We stood in a circle around Terri and arranged our faces in ways that we hoped would seem kind and soothing.
       "It's okay, Terri," I said, "everything's going to be alright."
       "Yes, everything's groovy," said Bill, "think about butterflies and bunny rabbits and shiny daffodils..."
       "You've done acid before, haven't you?" Dave asked Terri. Terri looked at me.
       "Not really," she said, "when we did that sugar cube--that was my first time."
       "Oh shit!" I said.
       Terri was referring to an afternoon, shortly after we had first met, when I had shown up at her house with some sugar cube acid while her parents were out, and we tripped and had sex in her bedroom while side two of Sgt. Pepper's Lonely Hearts Club Band played over and over on the turntable--we must have heard it thirty times--and Terri was menstruating and her blood got all over the sheets, and she was flipping out and getting hysterical and I kept telling her "No... it's beautiful... it comes out of your body... it's natural..." like some drugged-out flower child at a Manson family orgy.
       So Terri hadn't had as much experience with acid as I thought she had. Not that we ever got good acid anyway. The days of Owsley and orange sunshine were long gone. All of our late 70s suburban acid was heavily cut with speed and god knows what other kinds of garbage, and our trips were usually psychologically akin to the act of peeling off one's own skin with a pair of tweezers. I honestly don't know why we continued to take the shit.
       "I think I'm freaking out," said Terri, her voice quavering.
       "You're not freaking out," I said, trying to be the voice of reason while my brains were sliding out of my ear like runny eggs. "We only took one hit. It's not that much. You're going to be okay." I tried to sound confident and upbeat but Terri wasn't buying it.
       "I... I need to be alone," said Terri.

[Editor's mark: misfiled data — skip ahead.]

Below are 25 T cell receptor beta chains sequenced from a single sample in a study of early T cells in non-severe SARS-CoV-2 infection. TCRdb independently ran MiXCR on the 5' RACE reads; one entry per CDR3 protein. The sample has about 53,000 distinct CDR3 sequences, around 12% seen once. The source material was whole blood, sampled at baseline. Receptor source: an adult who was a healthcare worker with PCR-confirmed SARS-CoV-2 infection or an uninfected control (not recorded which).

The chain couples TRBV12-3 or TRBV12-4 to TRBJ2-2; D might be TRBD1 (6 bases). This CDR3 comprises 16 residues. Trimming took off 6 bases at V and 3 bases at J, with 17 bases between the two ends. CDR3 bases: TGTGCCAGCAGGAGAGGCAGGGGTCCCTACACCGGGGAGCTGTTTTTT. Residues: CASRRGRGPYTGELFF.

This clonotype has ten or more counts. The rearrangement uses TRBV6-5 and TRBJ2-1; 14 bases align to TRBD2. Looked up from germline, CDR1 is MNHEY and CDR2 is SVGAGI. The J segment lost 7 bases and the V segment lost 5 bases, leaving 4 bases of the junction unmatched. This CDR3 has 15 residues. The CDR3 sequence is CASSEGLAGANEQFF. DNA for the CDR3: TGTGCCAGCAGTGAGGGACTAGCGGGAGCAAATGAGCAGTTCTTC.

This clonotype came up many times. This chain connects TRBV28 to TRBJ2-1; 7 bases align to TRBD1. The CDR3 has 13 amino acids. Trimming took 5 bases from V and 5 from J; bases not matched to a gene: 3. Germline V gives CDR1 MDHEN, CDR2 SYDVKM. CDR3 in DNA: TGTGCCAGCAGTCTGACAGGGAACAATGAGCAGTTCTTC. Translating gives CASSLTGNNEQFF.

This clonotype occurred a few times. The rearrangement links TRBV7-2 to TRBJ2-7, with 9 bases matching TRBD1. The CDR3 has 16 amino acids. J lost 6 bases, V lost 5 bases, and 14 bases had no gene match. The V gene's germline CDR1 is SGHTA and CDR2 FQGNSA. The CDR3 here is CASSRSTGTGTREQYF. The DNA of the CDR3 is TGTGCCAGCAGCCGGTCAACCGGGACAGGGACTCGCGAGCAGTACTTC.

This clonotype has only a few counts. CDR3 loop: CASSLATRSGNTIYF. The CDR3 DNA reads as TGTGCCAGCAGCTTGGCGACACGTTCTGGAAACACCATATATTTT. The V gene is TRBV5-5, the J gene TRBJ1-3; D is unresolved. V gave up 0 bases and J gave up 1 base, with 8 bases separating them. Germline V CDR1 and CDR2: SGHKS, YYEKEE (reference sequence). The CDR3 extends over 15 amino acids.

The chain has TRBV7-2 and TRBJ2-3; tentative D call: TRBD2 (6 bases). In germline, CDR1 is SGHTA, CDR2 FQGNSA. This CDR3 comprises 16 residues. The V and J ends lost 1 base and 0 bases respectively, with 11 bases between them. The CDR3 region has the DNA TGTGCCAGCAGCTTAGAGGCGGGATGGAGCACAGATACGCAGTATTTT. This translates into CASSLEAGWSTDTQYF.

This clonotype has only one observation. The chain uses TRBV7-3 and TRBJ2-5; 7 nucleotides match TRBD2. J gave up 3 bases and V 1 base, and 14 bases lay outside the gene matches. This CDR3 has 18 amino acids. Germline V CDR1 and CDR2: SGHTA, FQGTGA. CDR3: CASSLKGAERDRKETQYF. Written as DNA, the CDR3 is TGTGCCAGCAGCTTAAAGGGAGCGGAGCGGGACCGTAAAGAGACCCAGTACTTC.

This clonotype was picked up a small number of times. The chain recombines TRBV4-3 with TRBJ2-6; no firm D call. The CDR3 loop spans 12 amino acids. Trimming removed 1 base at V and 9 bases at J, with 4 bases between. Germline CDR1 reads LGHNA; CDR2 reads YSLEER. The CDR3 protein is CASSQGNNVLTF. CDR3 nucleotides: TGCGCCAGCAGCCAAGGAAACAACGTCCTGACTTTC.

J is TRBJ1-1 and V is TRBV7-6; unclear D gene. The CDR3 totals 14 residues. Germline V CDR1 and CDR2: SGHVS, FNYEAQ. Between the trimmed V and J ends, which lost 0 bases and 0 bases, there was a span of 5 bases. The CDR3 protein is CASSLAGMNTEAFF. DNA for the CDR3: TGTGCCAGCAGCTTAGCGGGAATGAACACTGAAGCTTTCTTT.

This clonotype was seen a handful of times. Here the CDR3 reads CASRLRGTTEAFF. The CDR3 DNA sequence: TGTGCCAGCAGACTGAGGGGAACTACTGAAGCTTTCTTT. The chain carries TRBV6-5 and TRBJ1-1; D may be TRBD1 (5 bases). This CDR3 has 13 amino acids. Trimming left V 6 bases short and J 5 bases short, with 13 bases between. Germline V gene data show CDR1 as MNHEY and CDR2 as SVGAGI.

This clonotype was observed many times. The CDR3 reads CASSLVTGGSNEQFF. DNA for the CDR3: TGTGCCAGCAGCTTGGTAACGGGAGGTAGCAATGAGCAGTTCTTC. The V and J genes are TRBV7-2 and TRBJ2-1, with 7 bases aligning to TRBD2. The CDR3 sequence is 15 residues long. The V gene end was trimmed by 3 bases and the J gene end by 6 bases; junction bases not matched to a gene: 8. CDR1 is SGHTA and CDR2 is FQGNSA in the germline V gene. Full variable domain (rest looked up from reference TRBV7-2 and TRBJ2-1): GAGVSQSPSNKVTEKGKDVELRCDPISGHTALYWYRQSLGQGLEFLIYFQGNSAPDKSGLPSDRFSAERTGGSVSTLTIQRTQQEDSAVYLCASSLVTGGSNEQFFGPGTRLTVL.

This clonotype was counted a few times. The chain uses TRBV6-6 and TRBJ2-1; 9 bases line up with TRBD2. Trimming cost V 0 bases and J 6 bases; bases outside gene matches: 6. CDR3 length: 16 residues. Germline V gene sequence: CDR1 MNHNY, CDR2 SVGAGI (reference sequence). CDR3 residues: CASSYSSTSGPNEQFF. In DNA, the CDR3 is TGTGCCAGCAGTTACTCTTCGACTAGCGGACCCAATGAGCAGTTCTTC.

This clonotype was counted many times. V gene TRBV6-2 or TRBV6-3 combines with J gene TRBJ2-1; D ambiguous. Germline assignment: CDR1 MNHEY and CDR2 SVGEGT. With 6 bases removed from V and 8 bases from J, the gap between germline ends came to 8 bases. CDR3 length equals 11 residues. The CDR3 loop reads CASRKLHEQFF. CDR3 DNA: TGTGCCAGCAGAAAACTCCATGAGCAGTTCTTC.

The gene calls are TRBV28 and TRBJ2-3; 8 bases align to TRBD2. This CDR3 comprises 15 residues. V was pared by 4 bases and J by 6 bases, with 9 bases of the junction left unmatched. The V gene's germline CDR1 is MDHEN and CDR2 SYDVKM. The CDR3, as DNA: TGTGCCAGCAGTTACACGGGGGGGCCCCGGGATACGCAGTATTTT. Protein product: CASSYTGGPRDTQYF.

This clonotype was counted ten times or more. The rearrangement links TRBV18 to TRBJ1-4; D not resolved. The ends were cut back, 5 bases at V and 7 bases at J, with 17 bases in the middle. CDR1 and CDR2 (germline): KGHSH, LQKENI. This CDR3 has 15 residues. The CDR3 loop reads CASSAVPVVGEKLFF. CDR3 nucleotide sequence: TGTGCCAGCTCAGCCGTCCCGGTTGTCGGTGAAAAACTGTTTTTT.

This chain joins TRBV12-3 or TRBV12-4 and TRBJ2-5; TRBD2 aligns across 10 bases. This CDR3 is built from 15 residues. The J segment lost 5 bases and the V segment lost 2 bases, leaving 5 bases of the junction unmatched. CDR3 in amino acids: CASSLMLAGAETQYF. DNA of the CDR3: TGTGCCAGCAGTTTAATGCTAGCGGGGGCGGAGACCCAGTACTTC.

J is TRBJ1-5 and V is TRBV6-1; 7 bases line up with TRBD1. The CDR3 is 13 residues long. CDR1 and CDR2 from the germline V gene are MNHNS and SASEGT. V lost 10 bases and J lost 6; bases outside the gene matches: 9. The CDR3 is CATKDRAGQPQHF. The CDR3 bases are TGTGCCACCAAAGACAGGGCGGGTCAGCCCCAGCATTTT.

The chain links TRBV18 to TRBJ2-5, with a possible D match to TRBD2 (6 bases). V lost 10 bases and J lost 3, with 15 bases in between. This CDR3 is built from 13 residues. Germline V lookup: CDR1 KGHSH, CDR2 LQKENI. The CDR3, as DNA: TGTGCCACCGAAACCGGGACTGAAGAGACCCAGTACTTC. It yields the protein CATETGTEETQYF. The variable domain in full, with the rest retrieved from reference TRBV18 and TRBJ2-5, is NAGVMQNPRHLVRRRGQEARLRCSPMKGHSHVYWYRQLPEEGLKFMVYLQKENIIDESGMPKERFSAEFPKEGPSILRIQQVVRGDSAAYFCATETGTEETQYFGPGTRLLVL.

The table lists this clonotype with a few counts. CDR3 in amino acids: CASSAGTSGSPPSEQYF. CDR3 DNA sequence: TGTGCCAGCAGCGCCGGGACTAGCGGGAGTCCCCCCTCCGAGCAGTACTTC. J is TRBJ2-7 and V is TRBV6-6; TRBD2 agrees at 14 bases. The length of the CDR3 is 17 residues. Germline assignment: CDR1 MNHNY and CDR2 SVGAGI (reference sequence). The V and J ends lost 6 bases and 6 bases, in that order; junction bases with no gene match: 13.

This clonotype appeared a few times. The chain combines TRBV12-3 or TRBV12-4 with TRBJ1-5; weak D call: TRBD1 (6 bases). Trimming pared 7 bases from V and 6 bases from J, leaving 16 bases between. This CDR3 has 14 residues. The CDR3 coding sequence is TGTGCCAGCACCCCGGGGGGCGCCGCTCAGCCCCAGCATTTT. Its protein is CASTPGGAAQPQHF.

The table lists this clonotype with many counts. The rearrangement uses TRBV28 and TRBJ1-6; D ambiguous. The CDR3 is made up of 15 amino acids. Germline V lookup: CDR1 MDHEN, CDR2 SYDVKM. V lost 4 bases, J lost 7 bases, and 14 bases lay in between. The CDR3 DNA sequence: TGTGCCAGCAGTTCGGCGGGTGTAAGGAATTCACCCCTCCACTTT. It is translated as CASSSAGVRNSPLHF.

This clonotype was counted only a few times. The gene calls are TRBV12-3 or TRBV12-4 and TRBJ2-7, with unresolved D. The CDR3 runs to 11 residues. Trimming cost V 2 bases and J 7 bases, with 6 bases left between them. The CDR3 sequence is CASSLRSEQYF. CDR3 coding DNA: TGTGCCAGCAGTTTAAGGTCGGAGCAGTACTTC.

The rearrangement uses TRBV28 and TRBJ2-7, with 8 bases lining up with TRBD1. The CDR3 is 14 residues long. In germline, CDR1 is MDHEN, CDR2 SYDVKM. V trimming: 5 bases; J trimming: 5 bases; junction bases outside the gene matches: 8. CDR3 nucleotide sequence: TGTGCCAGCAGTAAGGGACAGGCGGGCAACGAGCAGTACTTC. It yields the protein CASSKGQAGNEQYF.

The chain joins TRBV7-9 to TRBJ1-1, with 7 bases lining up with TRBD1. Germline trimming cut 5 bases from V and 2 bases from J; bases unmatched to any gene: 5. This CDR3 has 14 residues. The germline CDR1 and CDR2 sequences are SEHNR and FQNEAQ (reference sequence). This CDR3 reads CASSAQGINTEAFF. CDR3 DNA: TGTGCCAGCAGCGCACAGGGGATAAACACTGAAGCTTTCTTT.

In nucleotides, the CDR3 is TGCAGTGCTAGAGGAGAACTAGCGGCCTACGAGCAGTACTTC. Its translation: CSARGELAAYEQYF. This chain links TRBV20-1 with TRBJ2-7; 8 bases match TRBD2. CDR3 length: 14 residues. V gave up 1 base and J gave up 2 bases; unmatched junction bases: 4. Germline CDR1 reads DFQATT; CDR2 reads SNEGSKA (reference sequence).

"Are you sure that's a good idea?" I said.
       "Yes... no... I mean... I don't know... maybe..."
And she removed herself to the bedroom, shutting the door behind her. Dave, Bill and I looked at each other uncomfortably. A pall settled over us, replacing the earlier hilarity of Jesus Bill.
       "What do you think she's going to do?" said Bill, "She's not going to hurt herself, is she?"
       "I don't know," I said, as I watched the carpet and the walls breathing in and out. "I think you freaked her out with that Jesus Bill stuff. She is catholic, you know."
       Bill just stared at me blankly.
       "And whatever you do, don't let her look at your god damned notebook."
       Just then, Terri came rushing out of the bedroom in a panic.
       "I... I'm going to get in the car and drive... I have to get away..." she said in a shaky voice.
       "That's not a good idea," I said slowly, trying to maintain my composure.
       "No... not a good idea," my friends echoed, with barely concealed alarm. We got up and once again surrounded Terri, fencing her in with our bodies. With soothing baby-talk and paternal cooing we gradually herded her away from the door, moving slowly so as not to frighten her.
       All of us were tripping pretty heavily at this point, and it was getting hard to keep track of what was happening when. Right now, yesterday afternoon, and five minutes ago were getting jumbled up and re-arranged like chips on a scrabble board in a scrabble match played by monkeys. All kinds of Lucy-in-the-Sky visual effects were pre-empting my usual neural-retinal schedule: colored silly-string motion trails, shifting kaleidoscopic patterns plastered over every surface, chairs and tables shooting up to the ceiling on rubbery legs like in an episode of Little Nemo in Slumberland. And in the middle of this phosphene brain-gasm, a part of me was trying to figure out how to keep Terri from snapping her tab and slipping her wig, and that part of me was a little man in a little boat in a toilet bowl getting sucked down into a fluorescent day-glo whirlpool.
       So Terri and I decided to take a bath together thinking it would chill us out, but when we shut the door to the bathroom, the walls began to close in on us. The water running in the tub sounded like a deafening waterfall with eerie voices murmuring underneath the roar, and the flowers on the wallpaper seemed to be staring at us with accusing eyes as we got undressed. I felt as if I was slipping down a dark tunnel. I was paranoid; the toilet hated me. Whatever nasty things the acid was doing to Terri's head were now infecting me as well.
       "Don't look in the mirror!" I said in a panicky voice, expecting to see a vision of our flesh melting off our heads, leaving Mexican Day of the Dead sugar skulls blinking back at us. We got in the tub and sat facing each other, and as I watched her, Terri's skin took on a greenish glow, and her eyebrows curled up into a sinister pointiness, and her teeth became fangs, and the freckles around her nose turned into rough, bumpy scales. She had transformed into a dangerous, frightening lizard-woman, and I could tell by her look of trepidation that my face was doing bizarre and unpleasant things for her benefit as well.